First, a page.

The Distillery: Woodside downside?

Jotters scrutinise the gulf between the outlooks of Woodside’s chief and its shareholders, while seeing brighter days at Suncorp.

Woodside Petroleum chief executive Peter Coleman has handed down a set of results that has left the register a little nervous. Australia’s business commentators report this morning on the gulf between the assessment from Coleman and the attitudes of shareholders, as well as the more cautious approach that the Woodside boss is taking.

The Australian Financial Review’s Matthew Stevens notes Coleman’s assessment of Woodside’s first half of maturing operations and income that are helping reduce debt and increasing wealth for shareholders is far from universally shared.

“On the other hand, the market’s view of Woodside’s rosy, option-loaded horizon seems to have been blotted out by matters far more short term. Sure, the half was notable for record production and revenue numbers. But that is what happens when you invest $15 billion on a new 4.3mtpa LNG plant like Pluto. What concerned the market was that the first-half profit numbers looked a tad soft as a result of production interruptions and scant material change in overall oil volumes. There is also very little reason to anticipate surprises on the upside over the second half given the slightly reduced full-year production outlook that accompanied the profit announcement.”

Business Spectator’s Stephen Bartholomeusz says Coleman’s more measured approach to Woodside’s operations contrasts enormously with the approach of his predecessor, Don Voelte. But he adds the two were both appropriate men for their times.

“Voelte’s dash for growth, while not without its issues – the Pluto project now powering Woodside’s cash flows was well over budget and time – came in that initial phase of the LNG dimension to the broader resources boom. Coleman’s more conservative style was imposed before Woodside could get too caught up in the massive cost escalations that have afflicted the resources sector generally and the LNG sector in particular as they competed for the resources needed to build their projects. The de-risking of Woodside’s exposure to the Browse project through the $US2 billion sell-down of its interests to Mitsui and Mitsubishi was a case in point, as was the decision to resist the pressure from the WA government and walk away from the controversial $US45 billion-plus proposed onshore LNG facility for Browse at James Price Point. That decision was further validated by this week’s West Australian Supreme Court finding that the environmental approvals for the proposed gas processing hub were unlawful.”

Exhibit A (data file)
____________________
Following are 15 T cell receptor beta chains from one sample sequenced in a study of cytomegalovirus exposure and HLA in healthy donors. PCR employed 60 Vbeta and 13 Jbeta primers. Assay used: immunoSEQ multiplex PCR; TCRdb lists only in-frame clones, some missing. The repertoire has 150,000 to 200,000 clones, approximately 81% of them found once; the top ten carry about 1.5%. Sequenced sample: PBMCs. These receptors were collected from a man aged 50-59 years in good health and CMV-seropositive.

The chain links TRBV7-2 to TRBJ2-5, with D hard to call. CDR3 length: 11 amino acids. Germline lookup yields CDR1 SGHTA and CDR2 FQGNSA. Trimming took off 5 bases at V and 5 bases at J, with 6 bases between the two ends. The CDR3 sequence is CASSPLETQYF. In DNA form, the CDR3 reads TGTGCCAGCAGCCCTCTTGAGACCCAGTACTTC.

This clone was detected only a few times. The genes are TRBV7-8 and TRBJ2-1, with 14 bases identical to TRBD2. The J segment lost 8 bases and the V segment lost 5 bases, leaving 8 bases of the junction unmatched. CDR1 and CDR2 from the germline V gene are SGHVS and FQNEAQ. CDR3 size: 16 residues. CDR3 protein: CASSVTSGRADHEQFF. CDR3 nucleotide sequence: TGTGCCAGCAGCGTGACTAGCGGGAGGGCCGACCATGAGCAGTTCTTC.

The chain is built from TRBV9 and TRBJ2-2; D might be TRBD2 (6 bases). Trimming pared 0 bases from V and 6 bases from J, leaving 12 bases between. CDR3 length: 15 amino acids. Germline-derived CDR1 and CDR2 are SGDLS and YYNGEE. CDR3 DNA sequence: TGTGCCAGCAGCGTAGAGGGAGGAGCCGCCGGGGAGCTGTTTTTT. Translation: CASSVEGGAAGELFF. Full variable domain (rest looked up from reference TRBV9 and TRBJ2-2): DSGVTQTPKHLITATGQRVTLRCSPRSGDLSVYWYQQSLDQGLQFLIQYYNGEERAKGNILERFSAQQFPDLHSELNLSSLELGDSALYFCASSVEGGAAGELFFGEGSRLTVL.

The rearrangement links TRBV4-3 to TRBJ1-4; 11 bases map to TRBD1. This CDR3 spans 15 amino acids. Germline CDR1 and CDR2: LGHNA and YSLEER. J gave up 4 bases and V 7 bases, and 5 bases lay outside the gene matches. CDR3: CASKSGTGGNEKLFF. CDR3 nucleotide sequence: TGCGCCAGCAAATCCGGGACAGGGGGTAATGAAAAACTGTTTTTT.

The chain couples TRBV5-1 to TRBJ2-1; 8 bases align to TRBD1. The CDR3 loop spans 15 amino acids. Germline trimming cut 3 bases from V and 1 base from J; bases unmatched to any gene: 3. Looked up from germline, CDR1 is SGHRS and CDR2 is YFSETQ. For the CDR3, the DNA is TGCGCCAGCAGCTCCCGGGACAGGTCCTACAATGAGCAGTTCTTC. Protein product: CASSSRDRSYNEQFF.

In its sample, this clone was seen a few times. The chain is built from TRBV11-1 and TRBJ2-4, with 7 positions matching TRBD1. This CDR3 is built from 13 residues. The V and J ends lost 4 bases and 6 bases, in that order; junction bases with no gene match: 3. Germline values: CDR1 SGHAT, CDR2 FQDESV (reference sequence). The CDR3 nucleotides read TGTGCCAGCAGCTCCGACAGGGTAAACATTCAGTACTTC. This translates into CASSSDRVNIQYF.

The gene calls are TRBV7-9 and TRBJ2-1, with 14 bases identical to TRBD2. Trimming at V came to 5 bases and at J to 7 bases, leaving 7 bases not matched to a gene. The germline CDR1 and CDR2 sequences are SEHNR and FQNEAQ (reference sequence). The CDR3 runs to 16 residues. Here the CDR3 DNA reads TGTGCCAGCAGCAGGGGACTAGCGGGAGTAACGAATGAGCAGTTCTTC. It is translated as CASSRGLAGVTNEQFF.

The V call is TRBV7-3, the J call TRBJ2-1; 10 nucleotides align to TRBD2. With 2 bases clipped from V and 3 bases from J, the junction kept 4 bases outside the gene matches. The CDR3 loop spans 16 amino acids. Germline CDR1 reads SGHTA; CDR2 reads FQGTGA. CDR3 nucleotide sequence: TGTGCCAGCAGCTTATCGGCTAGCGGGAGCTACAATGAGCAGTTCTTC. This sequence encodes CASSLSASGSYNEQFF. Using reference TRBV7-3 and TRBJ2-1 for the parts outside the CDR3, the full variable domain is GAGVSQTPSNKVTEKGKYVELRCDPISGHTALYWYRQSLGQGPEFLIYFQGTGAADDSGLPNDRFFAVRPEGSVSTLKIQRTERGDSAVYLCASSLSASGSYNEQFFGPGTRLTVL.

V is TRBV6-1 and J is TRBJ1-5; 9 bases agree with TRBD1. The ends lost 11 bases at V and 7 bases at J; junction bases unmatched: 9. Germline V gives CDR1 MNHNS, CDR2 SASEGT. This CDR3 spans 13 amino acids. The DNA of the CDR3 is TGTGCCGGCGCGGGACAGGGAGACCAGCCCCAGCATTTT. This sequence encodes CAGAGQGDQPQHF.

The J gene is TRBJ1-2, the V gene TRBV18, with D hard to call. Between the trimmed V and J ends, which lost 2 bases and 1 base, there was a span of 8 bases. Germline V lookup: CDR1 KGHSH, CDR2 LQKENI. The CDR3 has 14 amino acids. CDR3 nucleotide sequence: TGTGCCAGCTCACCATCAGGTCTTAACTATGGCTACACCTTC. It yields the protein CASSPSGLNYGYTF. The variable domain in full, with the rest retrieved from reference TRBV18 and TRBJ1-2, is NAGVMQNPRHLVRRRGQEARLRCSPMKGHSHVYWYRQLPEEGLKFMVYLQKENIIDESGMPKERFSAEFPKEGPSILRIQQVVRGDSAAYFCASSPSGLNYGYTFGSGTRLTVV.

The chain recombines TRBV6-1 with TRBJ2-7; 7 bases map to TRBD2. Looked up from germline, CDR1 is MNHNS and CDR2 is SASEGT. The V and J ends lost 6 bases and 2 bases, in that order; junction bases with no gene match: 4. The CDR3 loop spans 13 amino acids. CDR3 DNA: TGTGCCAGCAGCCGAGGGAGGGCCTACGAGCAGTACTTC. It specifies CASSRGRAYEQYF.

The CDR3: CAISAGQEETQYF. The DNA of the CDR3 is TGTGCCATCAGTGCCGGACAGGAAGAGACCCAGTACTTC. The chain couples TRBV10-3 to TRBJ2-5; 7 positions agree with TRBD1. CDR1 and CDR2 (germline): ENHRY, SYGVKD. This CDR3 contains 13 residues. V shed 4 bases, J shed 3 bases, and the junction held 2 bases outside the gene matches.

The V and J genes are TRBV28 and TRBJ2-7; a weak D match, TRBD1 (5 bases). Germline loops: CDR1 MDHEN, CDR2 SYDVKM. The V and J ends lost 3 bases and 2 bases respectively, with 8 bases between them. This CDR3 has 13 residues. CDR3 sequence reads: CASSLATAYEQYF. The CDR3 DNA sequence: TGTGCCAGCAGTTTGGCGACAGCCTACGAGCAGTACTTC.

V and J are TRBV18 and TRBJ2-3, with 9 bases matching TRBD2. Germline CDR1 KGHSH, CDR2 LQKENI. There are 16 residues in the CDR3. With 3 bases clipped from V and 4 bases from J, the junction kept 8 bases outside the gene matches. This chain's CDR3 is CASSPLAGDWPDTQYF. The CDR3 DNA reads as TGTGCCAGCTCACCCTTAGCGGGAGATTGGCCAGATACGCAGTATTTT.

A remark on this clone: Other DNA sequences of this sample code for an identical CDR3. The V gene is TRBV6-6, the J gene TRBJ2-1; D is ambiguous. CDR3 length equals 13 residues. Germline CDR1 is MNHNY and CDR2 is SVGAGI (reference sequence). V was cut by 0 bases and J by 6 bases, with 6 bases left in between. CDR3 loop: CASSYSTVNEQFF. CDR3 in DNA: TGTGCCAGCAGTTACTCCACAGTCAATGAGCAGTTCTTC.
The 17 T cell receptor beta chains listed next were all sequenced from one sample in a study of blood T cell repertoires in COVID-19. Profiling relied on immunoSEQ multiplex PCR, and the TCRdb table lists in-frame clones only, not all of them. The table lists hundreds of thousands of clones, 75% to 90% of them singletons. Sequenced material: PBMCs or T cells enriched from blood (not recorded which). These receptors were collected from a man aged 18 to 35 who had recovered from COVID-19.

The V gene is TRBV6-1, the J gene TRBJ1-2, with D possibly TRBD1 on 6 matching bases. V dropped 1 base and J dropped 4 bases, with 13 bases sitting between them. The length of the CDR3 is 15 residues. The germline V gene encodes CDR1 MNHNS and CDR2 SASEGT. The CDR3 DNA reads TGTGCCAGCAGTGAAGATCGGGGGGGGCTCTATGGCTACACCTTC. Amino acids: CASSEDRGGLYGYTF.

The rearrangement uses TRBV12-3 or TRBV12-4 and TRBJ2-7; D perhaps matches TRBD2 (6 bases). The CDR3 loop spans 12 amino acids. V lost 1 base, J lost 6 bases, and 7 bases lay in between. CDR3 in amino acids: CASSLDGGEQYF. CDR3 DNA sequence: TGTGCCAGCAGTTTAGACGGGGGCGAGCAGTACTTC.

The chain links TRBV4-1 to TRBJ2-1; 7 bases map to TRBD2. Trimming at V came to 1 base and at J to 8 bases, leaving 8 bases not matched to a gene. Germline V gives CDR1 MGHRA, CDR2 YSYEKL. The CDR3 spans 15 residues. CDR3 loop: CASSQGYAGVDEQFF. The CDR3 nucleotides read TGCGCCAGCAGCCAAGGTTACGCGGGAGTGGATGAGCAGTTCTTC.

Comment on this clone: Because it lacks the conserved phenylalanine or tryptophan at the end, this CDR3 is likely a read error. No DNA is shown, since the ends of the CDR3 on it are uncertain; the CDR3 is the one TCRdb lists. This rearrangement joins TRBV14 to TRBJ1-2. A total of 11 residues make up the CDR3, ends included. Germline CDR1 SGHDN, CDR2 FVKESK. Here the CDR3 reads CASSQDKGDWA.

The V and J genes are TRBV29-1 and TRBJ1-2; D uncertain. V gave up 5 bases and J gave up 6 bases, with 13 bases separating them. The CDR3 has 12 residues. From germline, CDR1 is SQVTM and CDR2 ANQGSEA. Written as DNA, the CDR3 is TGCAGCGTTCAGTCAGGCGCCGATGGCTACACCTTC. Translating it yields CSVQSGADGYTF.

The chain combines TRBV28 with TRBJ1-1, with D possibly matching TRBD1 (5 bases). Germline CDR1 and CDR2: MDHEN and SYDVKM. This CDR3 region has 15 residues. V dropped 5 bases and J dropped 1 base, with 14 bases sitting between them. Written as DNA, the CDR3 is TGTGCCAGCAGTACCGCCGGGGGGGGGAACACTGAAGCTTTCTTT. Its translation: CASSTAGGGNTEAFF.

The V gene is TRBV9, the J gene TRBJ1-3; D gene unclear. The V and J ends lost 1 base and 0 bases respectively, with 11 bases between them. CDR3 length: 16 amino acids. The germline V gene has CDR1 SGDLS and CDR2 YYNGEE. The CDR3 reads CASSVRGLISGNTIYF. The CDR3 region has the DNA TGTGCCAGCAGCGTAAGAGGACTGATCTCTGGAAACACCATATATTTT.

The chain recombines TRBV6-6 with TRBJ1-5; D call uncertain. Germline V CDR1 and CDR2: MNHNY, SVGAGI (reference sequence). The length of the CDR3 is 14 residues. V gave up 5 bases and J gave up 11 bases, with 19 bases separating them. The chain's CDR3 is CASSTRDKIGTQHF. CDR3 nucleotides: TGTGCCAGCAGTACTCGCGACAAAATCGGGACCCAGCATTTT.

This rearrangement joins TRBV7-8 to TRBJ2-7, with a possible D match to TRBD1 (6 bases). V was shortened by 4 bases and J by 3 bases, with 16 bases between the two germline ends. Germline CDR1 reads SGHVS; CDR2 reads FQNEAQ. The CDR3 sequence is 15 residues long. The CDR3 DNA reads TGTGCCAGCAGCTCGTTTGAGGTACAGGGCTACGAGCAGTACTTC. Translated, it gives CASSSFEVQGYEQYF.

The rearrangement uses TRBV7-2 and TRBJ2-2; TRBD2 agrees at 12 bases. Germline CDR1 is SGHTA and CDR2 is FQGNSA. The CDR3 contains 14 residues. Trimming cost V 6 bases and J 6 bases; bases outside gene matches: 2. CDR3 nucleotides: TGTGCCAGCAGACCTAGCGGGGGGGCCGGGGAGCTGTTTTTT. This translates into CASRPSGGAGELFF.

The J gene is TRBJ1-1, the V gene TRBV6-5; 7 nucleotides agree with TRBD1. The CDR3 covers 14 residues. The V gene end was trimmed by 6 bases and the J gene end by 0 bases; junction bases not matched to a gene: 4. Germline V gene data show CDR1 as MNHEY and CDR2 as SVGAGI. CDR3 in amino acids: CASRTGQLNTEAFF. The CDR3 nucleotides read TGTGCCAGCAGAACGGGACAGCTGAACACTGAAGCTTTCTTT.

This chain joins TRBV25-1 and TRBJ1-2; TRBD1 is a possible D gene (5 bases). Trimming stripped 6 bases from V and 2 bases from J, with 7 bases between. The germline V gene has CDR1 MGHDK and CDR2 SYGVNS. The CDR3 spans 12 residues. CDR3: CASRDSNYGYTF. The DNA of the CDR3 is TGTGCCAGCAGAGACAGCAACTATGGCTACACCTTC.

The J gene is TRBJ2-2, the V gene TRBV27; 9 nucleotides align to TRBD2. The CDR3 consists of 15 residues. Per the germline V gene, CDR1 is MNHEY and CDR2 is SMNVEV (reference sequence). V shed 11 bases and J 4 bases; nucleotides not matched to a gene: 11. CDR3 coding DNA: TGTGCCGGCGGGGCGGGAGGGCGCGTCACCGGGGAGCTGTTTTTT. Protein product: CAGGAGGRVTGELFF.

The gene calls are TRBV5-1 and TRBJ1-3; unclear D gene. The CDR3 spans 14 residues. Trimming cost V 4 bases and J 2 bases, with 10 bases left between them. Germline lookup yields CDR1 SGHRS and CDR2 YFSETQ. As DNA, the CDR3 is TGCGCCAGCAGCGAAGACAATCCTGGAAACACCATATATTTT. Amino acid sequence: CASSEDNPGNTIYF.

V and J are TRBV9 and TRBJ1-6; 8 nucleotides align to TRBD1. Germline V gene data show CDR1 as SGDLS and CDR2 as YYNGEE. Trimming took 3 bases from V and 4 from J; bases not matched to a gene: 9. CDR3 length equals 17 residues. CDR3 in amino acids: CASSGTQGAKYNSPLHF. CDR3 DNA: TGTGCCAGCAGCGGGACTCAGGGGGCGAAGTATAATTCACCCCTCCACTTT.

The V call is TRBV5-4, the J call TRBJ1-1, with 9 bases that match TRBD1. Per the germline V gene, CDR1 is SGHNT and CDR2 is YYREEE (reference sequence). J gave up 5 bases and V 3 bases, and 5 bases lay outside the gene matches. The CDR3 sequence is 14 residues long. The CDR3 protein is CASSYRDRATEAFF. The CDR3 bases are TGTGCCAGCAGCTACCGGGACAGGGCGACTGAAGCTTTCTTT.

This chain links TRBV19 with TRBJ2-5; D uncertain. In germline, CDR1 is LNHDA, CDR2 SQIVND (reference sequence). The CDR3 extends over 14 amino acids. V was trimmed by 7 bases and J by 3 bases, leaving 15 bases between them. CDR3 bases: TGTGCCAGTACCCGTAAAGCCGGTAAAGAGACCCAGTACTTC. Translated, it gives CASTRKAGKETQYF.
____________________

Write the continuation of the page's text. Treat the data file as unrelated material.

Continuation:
The Herald Sun’s Terry McCrann notes the significance of Woodside’s lack of commitment so far to the Browse project.

“All Woodside has done is commit to using the innovative floating platform technology. What was understated but was very clear, is that Browse can only go ahead using that technology: No floating platforms, no Browse. But the actual decision to press the green light will only finally be made in 2015. Although yesterday was similar to BHP Billiton's approach to its big potash project. Both Browse and BHPB's Jansen project have been given orange-green lights.”

Fairfax’s Malcolm Maiden says unlike a long list of chief executives that have falsely talked up a ‘big turning point’ for their company, Suncorp’s boss Patrick Snowball actually has a sporting chance of being correct.

“In June he announced that he had sold a $1.6 billion debt portfolio in Suncorp Bank to Goldman Sachs at a price of 60¢ in the dollar. The bank posted a post-tax loss of $632 million in the year to June after importing the book loss on that transaction, and Suncorp's bottom line-profit fell by 32 per cent to $491 million. The loss in the banking business flows from a genuinely transformational deal, however, and the better guide to the group's performance and capacity to reward shareholders is its 19.3 per cent rise in core earnings to $1.2 billion.”

The Australian Financial Review’s Chanticleer columnist Tony Boyd says shareholders are pretty happy about the latest dividends from Suncorp worth almost a combined $1 billion for the year.

“Fund managers are hopeful that 2014 will be the third year in a row that Suncorp distributes excess capital through a special dividend. The company still has $840 million in surplus capital. The company has issued a target of achieving return on total equity of 10 per cent by 2015. That is relatively low, considering it only just beats the cost of capital. But it has to be remembered that Suncorp is carrying about $600 million in goodwill from its acquisition of GIO Insurance and Promina.”

In other corporate news, Fairfax’s Elizabeth Knight looks at the reaction to Newcrest Mining’s run-in with the corporate regulator that’s already becoming apparent at some of Australia’s top companies.

“In the week before announcing its results, BHP Billiton normally sends out an update of where the analysts' consensus is sitting. But this year, BHP departed from the procedure. It is the Newcrest hangover.”

The Australian’s Asia Pacific editor Rowan Callick looks at the changing face of Chinese shopping thanks in large part to businesses like business-to-business and business-to-consumer players like Alibaba.

And finally, The Australian’s John Durie gives his running summation of earnings season, while The Australian’s economics editor David Uren laments the state of the debate between the two parties about anti-dumping laws.

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